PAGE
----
I got an e-mail this morning from Scotland’s Alan Edwards, proprietor of the This Moment blog, in which he wrote (in part):
“A few months ago I read your poem ‘Happiness’, which I thought was really amusing and sharply written. I hope you don’t mind, but I took the liberty recently of setting it to music and thought you might like to hear a (rough) version of what I and another musician friend here in Edinburgh did with it, using a couple of guitars and an old TEAC 4-track tape recorder.”
I’m tickled not only that Alan took the time to do so, but that he also perfectly captured the rural flavor of it in the process. Wanna hear it? Here ’tis: Happiness.
I continue to be bemused and awed at the weird ways the internet makes things happen. Here’s a poem written in Upstate New York about a farm in the Carolinas, with the name of a town in Vermont grafted in because it sounded better, recorded by a musician in Scotland for your listening pleasure, wherever you might be.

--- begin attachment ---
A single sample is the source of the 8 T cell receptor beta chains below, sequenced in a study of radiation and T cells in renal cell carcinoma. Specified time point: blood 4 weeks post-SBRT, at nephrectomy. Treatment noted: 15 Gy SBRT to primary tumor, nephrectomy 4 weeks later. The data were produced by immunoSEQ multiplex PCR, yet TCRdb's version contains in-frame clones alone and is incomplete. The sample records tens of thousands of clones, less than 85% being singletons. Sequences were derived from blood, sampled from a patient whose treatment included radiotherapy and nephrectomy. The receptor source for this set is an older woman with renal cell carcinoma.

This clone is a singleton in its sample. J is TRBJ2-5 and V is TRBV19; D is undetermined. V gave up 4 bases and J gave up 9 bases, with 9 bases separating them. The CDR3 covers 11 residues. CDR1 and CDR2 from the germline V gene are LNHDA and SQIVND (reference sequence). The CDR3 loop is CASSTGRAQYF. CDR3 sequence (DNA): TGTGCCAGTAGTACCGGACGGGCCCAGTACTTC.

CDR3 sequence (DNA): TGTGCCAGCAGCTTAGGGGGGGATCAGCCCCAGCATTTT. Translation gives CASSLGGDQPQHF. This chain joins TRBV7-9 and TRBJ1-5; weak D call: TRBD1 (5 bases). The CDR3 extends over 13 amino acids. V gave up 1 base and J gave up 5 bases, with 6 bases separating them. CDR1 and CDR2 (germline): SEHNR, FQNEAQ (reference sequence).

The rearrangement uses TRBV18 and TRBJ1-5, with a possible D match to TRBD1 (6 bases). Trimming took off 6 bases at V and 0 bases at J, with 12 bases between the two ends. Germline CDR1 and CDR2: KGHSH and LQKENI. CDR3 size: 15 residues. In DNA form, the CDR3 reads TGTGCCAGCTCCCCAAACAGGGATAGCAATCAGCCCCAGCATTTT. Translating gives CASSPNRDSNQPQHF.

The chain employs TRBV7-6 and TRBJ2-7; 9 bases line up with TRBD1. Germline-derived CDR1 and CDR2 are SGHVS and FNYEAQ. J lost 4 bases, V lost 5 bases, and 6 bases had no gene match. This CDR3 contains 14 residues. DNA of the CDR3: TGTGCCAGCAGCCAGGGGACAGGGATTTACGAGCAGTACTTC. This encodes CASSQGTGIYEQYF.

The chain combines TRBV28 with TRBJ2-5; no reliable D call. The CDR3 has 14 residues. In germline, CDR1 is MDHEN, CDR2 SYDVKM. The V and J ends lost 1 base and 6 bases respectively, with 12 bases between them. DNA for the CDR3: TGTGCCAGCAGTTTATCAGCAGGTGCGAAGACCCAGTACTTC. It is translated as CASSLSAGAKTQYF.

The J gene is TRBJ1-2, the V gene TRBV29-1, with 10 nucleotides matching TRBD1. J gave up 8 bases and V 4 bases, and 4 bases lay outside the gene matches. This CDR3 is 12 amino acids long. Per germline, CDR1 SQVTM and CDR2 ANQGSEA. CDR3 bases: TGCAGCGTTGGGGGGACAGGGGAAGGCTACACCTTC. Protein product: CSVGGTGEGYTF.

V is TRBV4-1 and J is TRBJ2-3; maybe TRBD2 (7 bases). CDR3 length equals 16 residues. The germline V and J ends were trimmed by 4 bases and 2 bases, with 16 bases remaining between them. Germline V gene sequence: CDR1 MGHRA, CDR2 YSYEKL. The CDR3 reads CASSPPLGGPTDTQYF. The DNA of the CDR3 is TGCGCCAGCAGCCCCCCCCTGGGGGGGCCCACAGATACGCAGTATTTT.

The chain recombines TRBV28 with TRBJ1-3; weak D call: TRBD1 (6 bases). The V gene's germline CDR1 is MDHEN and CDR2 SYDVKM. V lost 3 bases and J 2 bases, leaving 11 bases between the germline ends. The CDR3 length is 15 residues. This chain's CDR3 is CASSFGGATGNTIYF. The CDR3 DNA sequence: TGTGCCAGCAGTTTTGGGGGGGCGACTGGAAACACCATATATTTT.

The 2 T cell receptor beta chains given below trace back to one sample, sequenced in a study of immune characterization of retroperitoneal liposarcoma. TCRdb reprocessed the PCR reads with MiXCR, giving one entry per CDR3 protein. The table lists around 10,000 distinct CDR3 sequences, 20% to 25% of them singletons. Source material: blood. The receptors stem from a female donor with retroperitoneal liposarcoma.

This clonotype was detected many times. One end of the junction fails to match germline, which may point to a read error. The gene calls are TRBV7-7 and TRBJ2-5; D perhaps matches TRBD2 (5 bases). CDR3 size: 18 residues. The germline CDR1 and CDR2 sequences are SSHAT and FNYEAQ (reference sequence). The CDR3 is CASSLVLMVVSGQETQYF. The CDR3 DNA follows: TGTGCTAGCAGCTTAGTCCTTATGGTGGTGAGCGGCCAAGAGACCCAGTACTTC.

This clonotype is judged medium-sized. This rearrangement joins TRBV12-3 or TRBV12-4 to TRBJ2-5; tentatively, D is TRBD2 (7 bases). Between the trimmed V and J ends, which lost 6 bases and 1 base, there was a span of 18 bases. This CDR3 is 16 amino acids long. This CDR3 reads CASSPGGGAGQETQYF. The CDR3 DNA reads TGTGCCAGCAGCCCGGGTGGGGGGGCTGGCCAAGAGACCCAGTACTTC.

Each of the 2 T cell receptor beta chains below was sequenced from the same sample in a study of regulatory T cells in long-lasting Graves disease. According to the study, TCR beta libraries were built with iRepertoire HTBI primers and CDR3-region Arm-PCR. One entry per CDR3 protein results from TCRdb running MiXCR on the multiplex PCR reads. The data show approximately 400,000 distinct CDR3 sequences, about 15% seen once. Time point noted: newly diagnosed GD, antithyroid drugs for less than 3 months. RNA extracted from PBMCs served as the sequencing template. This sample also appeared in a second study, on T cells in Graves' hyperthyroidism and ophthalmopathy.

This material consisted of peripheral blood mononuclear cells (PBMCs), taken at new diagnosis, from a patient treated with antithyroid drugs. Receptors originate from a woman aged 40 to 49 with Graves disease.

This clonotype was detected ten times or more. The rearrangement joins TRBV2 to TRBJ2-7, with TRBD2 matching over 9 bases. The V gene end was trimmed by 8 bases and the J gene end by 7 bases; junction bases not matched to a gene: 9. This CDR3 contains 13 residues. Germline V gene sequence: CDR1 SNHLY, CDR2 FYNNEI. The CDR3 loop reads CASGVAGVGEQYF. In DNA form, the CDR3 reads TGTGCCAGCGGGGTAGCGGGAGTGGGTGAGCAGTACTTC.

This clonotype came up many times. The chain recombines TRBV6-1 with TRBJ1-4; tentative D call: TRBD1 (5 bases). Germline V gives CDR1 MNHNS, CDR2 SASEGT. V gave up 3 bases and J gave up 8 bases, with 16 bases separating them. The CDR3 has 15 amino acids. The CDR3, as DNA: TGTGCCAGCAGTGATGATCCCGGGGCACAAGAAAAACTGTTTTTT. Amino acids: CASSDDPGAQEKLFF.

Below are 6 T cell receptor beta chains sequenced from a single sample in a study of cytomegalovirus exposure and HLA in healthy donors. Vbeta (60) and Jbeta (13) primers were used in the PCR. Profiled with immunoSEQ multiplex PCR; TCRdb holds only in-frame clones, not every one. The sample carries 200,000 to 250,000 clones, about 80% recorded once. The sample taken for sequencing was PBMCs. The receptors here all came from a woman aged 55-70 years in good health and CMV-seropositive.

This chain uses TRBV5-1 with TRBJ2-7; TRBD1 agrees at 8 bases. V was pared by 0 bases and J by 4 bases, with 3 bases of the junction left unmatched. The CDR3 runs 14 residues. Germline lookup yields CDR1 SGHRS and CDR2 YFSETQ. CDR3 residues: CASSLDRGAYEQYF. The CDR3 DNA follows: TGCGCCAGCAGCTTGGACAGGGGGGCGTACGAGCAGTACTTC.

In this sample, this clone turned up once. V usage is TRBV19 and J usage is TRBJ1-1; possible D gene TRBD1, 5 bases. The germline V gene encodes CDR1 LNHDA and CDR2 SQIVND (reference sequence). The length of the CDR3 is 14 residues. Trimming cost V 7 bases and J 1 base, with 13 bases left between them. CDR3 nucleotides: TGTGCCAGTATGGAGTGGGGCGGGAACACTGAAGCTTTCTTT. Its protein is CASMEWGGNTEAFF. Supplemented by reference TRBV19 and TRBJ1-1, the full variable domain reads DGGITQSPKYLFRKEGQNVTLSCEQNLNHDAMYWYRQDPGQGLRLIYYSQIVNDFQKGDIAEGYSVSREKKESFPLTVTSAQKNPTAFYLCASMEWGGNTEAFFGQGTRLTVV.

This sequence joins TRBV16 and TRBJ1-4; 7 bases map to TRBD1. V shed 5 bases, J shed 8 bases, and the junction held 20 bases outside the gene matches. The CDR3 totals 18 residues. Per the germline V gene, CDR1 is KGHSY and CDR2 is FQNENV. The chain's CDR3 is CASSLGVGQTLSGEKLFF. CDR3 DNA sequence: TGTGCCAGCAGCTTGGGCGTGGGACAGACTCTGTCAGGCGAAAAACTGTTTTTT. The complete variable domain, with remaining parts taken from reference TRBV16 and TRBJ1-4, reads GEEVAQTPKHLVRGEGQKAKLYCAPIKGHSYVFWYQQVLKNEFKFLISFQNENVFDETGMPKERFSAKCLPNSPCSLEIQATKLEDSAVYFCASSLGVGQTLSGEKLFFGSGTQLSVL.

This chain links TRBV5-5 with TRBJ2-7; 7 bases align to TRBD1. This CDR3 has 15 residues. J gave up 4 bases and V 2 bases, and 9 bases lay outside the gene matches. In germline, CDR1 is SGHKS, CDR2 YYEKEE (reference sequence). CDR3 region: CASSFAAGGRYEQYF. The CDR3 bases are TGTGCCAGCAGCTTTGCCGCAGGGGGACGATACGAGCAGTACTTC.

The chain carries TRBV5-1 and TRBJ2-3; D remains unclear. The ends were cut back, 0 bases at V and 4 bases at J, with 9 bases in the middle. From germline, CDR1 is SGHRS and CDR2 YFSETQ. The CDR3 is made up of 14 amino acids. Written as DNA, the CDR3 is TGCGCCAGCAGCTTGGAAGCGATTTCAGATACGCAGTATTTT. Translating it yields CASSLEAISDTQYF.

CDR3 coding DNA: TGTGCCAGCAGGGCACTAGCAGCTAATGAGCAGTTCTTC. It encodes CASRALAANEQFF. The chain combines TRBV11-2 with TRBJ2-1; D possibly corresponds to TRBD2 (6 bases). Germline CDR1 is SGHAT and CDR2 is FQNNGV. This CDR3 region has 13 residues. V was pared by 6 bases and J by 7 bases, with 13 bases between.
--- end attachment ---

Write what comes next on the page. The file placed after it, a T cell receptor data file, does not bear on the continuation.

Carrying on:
As the poetry project winds down, I’ve been thinking about what happens to the works (or at least the good ones) when I’m done. I have sent pieces to various literary magazines and the like (and will do more when the year is up), and I am planning to send a chapbook out with Christmas cards this year. But since 90% of my poetry writing prior to this year ended up being set to music, I’ve always figured that it would be nice to have some of these end up that way anyway. Thing is, I’m self-aware enough now to know that my lyrical skills are far better than my melodic skills, so I’ve considered that the perfect scenario would be for me to play Robert Hunter to somebody else’s Jerry Garcia, and let him or her do the hard slogging through chords, notes, clefs and the like.
So if any of you reading this are musically inclined and interested in tackling some words that aren’t your own, let me know. All I ask for is proper credit. And a share of the royalties if you come up with a hit. One of my favorite songwriters in the Capital Region has already taken a few to knock around, so I don’t know where, what or when that’s going to turn out. We’ll see, I guess.